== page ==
ft234 “De mettre l’Esprit pour les dons qui en previennent;” to put the Spirit for the gifts which proceed from it. — Fr.

ft235 See ante on Leviticus 8:10, vol. 3. p. 422.

ft236 A.V., “honor.”

ft237 See on Exodus 28:4, vol 2:p. 196.

ft238 “Sa lecon;” his lesson. — Fr.

ft239 “I had besought, etc.” — Lat.

ft240 See ante, on Deuteronomy 1:37. p. 137.

ft241 A. V., “for your sakes;” (µyrbd.)

ft242 See margin, A. V. “Il semble qu’il ait comparaison des choses opposees entre ces deux mots, que Moyse se couchera, et le peuple se levera;” it seems that there is a comparison of two opposite things in these two expressions, that “Moses shall lie down,” and “the people shall rise up.” — Fr.

ft243 A. V., “ Then my anger shall be kindled.” C.,”Itaque irascetur vultus meus.”

ft244 A. V., “Their imagination.” “The thing forged in their heart.” — Ainsworth. “Figmentum;” Taylor, from rxy, fingere, formare.

ft245 It is S.M. who has thought fit to fill out the Hebrews idiom, by adding the words, “the way of the Lord.” A. V. supplies yourselves, in its italics, as C. has done; but modern critics would not call this “following a different reading.” — W.

ft246 See on Deuteronomy 4:26, vol. 3. p. 269.

ft247 See ante, on Deuteronomy 4:26, vol. 3. p. 269, and note.

ft248 So the LXX., V., Vatablus, Junius, and others. Ainsworth combines the two, and says, “shall drop, or let it drop, as being a wish, and also a promise, that his doctrine should be profitable and effectual,” etc.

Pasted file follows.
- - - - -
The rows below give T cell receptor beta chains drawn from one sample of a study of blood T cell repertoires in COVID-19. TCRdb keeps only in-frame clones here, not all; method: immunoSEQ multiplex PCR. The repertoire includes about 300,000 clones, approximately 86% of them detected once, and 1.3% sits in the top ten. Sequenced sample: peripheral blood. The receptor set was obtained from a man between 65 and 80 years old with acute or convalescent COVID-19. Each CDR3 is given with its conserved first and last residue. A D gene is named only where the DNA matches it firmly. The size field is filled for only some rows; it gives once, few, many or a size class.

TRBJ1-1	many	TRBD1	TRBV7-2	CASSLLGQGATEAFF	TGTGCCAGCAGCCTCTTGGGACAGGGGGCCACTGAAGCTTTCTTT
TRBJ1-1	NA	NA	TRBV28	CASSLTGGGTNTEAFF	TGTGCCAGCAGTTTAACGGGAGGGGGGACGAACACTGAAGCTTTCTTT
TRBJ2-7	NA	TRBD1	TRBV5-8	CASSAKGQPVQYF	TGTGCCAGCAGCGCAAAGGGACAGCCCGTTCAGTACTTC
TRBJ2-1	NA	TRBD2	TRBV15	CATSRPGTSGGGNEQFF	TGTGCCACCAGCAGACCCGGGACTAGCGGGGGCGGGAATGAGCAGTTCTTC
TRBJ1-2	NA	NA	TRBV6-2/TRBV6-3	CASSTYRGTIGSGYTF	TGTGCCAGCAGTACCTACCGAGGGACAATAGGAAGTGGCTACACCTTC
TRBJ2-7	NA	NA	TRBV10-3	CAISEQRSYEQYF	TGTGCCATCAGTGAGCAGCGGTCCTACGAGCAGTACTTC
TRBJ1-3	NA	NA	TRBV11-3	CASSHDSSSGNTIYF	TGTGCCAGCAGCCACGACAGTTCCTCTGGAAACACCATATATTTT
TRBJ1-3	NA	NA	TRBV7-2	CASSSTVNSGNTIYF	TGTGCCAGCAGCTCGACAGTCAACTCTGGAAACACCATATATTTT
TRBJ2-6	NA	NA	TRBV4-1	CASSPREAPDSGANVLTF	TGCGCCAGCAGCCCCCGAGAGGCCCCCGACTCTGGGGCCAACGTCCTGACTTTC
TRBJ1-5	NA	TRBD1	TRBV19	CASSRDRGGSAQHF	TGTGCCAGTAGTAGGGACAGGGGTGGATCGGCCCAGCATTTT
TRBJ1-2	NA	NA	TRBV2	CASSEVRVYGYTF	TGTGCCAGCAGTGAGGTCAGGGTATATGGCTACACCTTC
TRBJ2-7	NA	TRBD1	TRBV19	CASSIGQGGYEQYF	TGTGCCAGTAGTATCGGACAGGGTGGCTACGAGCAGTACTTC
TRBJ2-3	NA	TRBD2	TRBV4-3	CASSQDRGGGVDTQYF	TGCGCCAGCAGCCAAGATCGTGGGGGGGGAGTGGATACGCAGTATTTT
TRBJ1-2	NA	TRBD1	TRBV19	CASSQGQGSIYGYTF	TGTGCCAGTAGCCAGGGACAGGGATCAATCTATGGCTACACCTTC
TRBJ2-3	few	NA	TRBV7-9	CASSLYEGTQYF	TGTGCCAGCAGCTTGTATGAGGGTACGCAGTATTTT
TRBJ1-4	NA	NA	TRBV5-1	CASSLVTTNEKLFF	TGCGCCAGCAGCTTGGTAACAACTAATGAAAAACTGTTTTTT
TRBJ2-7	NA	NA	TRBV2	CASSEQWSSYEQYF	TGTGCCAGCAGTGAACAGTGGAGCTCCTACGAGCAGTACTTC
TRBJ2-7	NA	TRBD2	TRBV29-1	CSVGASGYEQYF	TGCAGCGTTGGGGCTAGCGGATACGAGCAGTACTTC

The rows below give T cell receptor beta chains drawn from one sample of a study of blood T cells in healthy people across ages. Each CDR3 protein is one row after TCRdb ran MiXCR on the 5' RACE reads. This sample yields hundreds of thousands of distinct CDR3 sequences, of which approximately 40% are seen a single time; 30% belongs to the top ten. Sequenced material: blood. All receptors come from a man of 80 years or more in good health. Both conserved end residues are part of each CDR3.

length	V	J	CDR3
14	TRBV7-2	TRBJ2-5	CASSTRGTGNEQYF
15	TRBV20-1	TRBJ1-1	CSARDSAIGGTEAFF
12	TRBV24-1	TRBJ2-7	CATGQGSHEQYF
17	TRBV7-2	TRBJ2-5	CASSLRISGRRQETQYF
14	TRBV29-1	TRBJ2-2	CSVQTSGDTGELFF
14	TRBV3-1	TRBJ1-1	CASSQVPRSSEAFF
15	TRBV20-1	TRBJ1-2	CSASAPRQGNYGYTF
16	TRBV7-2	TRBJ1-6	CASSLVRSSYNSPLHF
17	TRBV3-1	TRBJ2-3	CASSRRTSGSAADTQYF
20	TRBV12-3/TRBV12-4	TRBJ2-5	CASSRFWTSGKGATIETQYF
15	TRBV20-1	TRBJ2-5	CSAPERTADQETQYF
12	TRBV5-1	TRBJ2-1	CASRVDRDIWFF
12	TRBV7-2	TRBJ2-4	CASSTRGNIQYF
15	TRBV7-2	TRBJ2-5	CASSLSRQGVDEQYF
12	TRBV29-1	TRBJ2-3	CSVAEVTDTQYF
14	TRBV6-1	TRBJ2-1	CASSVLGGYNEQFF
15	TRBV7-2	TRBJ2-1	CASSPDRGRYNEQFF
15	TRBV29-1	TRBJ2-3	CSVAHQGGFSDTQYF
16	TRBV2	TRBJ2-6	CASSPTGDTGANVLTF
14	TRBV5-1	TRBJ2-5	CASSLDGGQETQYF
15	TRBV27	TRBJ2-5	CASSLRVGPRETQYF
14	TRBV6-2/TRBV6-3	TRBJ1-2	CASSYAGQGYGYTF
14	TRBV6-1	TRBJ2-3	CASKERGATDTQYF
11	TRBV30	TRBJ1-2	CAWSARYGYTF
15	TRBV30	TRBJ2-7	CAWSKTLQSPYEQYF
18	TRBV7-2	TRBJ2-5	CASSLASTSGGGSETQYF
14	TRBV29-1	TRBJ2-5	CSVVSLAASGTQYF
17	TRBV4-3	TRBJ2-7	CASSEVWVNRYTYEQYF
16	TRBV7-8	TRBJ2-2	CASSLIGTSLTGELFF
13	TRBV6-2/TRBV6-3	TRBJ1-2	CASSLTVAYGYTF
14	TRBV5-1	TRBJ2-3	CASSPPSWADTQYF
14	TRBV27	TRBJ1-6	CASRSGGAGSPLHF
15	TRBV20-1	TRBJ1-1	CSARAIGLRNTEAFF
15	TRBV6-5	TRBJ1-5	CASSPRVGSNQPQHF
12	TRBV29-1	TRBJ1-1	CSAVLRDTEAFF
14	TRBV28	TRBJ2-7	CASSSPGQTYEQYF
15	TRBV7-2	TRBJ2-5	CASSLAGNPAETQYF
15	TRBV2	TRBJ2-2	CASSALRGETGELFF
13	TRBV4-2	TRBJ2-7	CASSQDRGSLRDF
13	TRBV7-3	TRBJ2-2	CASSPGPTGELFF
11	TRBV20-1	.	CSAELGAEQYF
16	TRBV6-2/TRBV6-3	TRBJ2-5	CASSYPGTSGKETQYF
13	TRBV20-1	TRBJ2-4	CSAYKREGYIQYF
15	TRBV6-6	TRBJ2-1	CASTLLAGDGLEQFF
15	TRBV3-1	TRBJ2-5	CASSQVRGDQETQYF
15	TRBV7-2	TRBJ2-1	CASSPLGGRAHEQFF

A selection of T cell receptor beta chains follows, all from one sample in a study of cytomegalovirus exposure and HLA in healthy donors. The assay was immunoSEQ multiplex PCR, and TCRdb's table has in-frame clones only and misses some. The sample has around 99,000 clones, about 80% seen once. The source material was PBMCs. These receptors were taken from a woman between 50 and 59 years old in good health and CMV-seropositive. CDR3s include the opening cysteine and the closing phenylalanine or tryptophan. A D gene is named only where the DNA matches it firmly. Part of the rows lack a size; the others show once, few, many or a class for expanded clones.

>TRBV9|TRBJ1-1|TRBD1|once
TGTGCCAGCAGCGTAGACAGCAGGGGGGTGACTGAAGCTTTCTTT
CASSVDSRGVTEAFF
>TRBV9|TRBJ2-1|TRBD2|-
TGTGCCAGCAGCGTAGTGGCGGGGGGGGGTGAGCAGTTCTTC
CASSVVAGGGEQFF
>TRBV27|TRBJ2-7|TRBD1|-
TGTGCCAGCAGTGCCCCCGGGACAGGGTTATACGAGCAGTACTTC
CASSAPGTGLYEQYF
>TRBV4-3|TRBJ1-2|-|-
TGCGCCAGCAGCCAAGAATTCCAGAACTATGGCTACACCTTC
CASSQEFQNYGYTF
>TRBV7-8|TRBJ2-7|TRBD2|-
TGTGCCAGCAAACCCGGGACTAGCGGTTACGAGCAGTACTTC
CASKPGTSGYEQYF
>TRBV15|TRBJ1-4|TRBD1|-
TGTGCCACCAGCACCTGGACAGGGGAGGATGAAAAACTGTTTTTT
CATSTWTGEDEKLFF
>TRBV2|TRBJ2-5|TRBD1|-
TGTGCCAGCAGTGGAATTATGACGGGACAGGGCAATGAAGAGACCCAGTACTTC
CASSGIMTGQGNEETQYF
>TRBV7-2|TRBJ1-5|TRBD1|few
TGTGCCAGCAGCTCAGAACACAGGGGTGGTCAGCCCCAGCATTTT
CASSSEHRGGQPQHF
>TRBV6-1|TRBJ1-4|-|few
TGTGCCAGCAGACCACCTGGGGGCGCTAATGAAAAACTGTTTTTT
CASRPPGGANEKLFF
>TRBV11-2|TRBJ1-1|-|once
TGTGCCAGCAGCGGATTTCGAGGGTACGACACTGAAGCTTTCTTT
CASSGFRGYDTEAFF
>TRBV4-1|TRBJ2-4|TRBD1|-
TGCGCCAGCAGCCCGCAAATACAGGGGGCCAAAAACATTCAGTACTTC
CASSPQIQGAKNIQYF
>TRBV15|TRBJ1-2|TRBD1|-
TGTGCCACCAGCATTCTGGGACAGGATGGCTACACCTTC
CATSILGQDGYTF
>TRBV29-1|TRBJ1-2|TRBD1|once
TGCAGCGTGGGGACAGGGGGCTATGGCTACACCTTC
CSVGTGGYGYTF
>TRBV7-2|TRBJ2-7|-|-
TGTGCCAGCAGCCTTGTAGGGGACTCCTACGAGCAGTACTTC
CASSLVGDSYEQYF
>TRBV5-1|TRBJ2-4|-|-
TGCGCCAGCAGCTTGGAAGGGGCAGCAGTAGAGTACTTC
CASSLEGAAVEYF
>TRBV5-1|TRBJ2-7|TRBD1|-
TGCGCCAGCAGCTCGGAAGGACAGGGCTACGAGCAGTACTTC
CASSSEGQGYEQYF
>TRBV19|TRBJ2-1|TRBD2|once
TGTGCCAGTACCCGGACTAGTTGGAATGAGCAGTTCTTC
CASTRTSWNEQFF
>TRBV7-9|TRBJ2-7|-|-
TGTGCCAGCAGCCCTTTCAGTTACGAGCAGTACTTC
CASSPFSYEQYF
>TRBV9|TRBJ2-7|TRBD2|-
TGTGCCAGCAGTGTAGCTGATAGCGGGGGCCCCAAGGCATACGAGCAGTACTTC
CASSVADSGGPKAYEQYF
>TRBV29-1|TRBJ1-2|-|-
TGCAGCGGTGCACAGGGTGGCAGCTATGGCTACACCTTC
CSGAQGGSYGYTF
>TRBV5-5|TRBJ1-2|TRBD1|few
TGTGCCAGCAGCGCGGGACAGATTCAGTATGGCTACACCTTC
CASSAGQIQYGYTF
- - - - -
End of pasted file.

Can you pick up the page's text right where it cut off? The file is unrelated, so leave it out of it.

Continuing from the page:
ft249 “L’eloquence.” — Fr.

ft250 Hebr. arqa A.V., “I will publish,” from arq, which is stated by Taylor to signify, in its first sense,”Vocare, advocare, eonvocare, invocare, clamare, exclamare, legere.” — Concord, in voce.

ft251 “Quelque chose de coupe on mutile, ou bien real compasse et confus;” anything defective or mutilated, or even ill-contrived and confused. — Fr.

ft252 A. V., “all his ways are judgment.”

ft253 Added from the Fr.

ft254 S. M. has rendered this word possessed. A. V. agrees more nearly with C. in rendering it bought. — W.

ft255 So in., which Ainsworth follows; but explains,”formed, fitted; and ordered, firm and stable, that thou mightest abide in his grace.”

ft256 Ver. 8. C.’s application of this expression, ljnhb, can scarcely be deemed admissible; for ljk does not mean to divide, unless with reference to an inheritance, or, at least, to property. — W.

ft257 A noun heemantic: like our word tale, as used in Milton’s time, and account, as still used, it may either mean a narrative, or an enumeration, or a number, which is the result of an enumeration. — W. I have not ventured to translate C.’s very ambiguous word ratio. In the Fr. it is “Facon ou regle.”

ft258 “La distinction du peuple eleu d’avec les autres nations, du temps qu’ils estoyent comme retranchez de l’Eglise;” the distinction of the elect people from the other nations, from the time when these last were, as it were, cut off from the Church.” — Fr.

ft259 “The waste howling wilderness.” — A. V. “Un lieu vague off il n’y avoit qu’horreur, ou hurlement;” a waste place, in which there was nothing but horror or howling. — Fr.

ft260 Added from Fr.